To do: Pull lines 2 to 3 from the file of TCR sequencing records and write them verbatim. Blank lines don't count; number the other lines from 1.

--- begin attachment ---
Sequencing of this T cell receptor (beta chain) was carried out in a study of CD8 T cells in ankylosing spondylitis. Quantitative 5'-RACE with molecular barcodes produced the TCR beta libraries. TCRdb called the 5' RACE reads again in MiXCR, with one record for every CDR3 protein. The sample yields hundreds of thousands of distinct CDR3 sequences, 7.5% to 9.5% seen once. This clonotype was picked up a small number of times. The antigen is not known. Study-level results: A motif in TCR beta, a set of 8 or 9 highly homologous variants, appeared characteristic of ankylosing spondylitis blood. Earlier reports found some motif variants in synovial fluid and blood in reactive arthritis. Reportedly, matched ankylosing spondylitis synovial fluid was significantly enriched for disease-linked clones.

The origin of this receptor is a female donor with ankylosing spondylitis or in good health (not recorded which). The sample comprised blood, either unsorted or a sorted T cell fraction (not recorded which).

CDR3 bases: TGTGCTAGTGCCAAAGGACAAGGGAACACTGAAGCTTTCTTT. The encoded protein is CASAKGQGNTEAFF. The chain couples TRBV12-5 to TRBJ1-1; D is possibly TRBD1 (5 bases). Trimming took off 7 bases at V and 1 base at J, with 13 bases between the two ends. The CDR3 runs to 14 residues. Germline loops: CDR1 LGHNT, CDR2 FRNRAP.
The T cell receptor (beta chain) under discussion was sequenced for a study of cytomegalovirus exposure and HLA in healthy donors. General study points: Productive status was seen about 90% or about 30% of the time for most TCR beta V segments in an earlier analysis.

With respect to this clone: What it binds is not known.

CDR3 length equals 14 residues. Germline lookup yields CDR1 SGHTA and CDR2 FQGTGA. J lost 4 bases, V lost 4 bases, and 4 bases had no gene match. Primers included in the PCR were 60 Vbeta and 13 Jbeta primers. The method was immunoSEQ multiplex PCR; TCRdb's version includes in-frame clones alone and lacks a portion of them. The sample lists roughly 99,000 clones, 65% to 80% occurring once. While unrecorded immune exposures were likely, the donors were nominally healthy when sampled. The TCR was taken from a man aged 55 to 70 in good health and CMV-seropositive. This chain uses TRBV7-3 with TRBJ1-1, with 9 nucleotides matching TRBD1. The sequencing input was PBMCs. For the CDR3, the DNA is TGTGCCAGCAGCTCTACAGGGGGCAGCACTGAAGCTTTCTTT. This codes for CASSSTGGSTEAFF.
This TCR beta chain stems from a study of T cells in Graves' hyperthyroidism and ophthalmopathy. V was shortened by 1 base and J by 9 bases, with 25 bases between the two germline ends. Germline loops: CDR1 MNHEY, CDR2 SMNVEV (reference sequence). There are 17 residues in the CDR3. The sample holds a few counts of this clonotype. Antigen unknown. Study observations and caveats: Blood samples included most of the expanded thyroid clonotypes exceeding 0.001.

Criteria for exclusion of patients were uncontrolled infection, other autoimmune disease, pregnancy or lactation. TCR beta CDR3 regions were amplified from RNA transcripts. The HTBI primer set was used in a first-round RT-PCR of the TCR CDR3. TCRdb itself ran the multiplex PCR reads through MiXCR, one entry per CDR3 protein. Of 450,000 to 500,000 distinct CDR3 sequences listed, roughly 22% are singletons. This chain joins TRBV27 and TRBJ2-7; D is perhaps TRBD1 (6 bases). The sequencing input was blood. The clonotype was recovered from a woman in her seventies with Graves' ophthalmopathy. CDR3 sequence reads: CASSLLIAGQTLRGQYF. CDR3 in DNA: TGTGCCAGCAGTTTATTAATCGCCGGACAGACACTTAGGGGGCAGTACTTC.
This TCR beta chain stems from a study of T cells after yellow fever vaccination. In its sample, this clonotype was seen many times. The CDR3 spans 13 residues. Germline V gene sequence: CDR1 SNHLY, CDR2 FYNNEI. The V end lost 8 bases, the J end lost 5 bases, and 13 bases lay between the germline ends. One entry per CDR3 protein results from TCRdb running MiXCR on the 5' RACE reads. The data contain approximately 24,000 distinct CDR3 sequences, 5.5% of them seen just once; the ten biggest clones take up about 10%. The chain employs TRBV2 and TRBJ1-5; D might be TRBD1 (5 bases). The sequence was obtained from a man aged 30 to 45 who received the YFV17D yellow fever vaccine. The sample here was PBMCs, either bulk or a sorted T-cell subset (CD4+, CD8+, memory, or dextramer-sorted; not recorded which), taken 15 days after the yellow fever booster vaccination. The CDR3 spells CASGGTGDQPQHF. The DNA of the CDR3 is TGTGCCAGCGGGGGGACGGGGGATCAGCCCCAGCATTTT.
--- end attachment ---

The origin of this receptor is a female donor with ankylosing spondylitis or in good health (not recorded which). The sample comprised blood, either unsorted or a sorted T cell fraction (not recorded which).

CDR3 bases: TGTGCTAGTGCCAAAGGACAAGGGAACACTGAAGCTTTCTTT. The encoded protein is CASAKGQGNTEAFF. The chain couples TRBV12-5 to TRBJ1-1; D is possibly TRBD1 (5 bases). Trimming took off 7 bases at V and 1 base at J, with 13 bases between the two ends. The CDR3 runs to 14 residues. Germline loops: CDR1 LGHNT, CDR2 FRNRAP.